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VDOT Shares Latest Plans for 29 and 250 Bypass Interchange - NBC29 WVIR Charlottesville, VA News, Sports and Weather

VDOT Shares Latest Plans for 29 and 250 Bypass Interchange

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Tuesday night, the Virginia Department of Transportation unveiled the latest design for the proposed U.S. 29 to U.S. 250 bypass interchange. Updates include additional driving lanes and a pedestrian crosswalk, but some are still questioning whether the plan is really an improvement.

Tuesday's public hearing was an opportunity to clarify some questions and concerns, including how well the design addresses the number of car accidents near the proposed interchange. People had one more chance to weigh in during what will most likely be the last public hearing before the project design is finalized.

VDOT is looking to add one southbound lane along 29 and bring in an additional lane along the westbound entrance ramp onto 250.

"You might as well have the rescue squad, the fire department and all the policemen you can get stationed right there because you're going to have accidents galore," said James Burton, who attended the hearing.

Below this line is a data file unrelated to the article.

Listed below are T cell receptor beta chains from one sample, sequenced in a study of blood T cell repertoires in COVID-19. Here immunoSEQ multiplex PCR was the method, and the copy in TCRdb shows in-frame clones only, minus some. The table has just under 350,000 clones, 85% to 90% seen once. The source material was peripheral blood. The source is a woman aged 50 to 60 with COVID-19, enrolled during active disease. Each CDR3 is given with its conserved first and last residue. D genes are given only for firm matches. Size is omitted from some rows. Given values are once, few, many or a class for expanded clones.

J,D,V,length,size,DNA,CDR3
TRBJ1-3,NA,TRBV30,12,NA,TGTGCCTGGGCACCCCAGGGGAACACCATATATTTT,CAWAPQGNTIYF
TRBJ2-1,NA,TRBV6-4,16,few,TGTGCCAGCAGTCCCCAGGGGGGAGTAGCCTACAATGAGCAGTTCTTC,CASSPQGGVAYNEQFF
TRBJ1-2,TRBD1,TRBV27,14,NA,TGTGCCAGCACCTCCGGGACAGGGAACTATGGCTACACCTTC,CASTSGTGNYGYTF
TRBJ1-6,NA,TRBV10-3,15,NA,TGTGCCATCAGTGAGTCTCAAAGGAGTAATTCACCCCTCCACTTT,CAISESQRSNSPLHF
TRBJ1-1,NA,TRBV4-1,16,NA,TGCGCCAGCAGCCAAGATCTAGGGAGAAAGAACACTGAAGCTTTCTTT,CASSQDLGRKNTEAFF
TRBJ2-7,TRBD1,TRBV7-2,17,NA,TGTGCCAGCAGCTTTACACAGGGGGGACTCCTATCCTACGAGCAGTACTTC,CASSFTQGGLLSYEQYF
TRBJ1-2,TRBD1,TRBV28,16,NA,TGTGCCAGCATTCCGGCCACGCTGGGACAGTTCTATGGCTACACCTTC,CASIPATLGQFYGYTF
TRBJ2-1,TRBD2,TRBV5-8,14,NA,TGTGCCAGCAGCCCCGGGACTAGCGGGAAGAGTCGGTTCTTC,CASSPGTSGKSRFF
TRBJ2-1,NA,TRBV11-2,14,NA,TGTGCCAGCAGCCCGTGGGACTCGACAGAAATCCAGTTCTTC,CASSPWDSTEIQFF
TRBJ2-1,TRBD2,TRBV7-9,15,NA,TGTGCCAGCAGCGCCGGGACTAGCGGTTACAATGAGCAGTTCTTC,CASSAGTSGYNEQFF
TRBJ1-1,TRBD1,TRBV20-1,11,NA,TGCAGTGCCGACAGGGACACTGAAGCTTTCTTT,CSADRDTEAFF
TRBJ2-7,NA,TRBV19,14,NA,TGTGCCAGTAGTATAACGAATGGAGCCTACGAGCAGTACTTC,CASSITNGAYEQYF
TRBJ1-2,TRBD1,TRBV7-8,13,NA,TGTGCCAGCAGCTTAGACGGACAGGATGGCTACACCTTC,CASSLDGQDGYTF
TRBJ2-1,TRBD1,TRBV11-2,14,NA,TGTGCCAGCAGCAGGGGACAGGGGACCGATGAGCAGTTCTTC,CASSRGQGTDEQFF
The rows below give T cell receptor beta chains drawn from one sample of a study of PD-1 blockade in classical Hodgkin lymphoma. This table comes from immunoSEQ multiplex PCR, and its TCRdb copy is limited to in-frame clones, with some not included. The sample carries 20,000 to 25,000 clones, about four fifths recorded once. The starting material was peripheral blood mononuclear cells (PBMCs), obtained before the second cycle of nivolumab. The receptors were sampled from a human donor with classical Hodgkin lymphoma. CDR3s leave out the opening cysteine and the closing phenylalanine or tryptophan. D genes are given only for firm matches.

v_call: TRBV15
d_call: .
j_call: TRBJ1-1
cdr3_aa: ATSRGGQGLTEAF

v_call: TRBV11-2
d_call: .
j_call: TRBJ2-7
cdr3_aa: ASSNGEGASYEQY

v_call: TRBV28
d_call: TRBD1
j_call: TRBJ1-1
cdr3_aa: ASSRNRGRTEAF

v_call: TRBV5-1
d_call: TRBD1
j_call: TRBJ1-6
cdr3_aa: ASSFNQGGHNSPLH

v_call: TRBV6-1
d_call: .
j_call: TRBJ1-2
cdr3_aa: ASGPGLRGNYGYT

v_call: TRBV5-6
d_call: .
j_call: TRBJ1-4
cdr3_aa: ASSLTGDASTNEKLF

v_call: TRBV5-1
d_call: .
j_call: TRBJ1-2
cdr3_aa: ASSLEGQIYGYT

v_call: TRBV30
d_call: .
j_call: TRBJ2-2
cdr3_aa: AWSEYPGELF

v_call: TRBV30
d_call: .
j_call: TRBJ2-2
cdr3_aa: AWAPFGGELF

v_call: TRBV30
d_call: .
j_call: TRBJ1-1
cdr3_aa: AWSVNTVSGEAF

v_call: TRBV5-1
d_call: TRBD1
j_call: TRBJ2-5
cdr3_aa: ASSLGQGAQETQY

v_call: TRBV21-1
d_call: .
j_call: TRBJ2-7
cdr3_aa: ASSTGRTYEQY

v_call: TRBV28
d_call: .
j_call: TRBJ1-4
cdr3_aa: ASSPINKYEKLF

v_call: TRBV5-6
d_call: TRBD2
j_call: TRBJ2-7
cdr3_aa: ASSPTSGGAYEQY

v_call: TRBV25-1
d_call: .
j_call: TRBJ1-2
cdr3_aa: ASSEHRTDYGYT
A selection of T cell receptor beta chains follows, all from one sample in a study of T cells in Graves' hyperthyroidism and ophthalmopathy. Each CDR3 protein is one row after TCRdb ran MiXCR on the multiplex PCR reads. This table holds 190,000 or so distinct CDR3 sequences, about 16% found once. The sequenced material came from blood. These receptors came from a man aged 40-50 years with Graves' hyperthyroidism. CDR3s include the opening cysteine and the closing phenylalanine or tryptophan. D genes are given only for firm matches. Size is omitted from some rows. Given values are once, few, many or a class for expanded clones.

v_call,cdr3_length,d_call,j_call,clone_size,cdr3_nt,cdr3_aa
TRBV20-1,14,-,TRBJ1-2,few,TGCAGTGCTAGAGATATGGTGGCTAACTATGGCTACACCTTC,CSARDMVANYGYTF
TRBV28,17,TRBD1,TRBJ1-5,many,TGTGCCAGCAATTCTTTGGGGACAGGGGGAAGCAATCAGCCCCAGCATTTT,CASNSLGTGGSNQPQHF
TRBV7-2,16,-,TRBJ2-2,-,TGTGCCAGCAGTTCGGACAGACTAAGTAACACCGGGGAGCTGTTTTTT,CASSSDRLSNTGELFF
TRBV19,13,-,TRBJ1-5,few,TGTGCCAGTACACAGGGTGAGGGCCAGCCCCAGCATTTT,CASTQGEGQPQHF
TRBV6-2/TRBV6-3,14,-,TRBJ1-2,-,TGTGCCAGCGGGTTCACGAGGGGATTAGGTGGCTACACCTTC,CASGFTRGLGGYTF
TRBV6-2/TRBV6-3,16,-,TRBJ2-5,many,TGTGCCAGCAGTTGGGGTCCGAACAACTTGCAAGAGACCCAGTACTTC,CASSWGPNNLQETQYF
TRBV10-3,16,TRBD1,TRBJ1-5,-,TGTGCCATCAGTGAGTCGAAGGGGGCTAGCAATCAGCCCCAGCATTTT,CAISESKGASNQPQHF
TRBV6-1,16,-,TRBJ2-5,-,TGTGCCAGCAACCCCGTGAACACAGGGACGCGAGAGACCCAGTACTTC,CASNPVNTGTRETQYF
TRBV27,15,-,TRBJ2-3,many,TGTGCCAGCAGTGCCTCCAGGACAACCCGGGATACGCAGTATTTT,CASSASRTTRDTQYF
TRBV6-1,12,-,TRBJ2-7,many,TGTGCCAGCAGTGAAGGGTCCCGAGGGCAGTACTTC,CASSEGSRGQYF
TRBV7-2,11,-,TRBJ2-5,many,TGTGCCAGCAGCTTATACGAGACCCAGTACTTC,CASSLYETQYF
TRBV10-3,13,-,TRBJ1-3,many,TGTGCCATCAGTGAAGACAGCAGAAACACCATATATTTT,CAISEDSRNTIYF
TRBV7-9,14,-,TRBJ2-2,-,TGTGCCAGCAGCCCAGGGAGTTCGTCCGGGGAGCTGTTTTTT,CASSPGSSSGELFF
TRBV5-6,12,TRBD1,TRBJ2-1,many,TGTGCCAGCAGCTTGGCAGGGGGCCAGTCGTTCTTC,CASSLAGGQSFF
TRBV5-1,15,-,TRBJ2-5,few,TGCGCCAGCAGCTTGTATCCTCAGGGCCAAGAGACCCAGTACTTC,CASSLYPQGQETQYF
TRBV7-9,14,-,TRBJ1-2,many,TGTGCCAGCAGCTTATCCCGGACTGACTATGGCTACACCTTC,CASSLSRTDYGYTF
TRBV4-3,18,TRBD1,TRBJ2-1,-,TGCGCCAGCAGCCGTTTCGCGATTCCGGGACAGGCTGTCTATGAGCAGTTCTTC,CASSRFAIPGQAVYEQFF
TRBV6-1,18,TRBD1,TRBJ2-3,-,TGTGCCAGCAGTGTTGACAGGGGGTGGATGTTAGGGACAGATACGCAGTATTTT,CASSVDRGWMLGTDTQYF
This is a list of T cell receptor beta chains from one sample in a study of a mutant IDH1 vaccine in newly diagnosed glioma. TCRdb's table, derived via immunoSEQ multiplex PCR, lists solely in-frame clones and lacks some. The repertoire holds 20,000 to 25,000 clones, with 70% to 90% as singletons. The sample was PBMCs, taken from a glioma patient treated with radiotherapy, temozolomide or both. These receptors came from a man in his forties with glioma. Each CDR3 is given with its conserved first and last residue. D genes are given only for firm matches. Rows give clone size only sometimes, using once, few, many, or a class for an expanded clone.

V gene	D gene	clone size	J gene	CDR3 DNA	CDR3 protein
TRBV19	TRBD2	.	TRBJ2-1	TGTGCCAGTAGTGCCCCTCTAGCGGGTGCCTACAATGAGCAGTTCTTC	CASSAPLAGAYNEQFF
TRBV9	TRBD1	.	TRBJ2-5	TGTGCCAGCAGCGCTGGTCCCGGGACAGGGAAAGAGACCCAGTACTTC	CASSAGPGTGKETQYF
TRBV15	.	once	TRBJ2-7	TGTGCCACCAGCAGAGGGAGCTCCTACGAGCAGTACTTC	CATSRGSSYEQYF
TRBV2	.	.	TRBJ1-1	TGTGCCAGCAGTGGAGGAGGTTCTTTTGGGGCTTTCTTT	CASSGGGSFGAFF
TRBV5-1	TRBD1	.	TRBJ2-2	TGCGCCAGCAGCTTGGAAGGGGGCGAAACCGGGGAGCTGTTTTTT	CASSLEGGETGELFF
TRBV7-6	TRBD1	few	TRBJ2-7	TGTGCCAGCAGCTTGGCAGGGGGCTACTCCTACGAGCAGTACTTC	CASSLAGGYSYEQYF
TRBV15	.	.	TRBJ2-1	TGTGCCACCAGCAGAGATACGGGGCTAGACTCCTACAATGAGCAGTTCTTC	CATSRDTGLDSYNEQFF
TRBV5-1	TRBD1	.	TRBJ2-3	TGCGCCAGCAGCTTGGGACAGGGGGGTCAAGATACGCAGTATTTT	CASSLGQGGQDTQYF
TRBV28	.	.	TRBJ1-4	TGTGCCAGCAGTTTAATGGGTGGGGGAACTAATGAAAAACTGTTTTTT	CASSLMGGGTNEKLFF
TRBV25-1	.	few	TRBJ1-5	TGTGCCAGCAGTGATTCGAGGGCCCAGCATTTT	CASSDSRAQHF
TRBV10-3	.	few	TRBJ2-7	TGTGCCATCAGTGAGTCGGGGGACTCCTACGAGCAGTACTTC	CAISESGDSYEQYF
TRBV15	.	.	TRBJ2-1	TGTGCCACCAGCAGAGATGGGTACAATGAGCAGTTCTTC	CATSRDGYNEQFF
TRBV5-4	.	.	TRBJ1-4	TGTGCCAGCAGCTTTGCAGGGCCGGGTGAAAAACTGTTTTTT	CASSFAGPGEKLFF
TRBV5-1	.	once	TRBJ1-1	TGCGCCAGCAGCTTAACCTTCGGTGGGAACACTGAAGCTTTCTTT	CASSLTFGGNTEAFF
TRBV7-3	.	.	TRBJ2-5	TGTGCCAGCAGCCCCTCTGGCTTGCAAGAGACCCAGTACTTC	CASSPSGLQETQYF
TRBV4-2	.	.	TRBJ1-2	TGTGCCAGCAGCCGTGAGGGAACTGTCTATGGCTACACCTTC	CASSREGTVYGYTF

Burton came to the meeting because he's concerned that the traffic pattern is too confusing for drivers merging onto the ramp. But VDOT says it is looking at a larger piece of road that extends from Hydraulic Road all the way to the Barracks Road exit to make it safer for drivers.

"We've had a number of rear-end crashes in that area, so what we're looking at doing is trying to make that merge a longer piece of roadway so that people have a longer way to merge in there," said Lou Hatter, with VDOT.

So far, the public feedback has contributed some significant changes to the design. At the last open forum, people overwhelmingly said they wanted to see more done for pedestrians near the Best Buy.

"As a result of those comments, we're proposing a crosswalk at Angus Road that would go from the west side of Route 29 onto the median strip and then there would be a sidewalk within that median strip that extends down underneath the bridge," Hatter said.

Kay Tomlin lives close to the site and hopes that building a noise barrier remains a priority, but also says the project is needed and long overdue.

"I'm definitely in favor of any kind of growth for the city, and of course moving the traffic out of here is most important," Tomlin said.

The project is estimated to cost around $11 million, but that is subject to change.

VDOT will use Tuesday night's feedback to make any necessary changes to the design. People can also submit written comment until December 7. Click here for more information.

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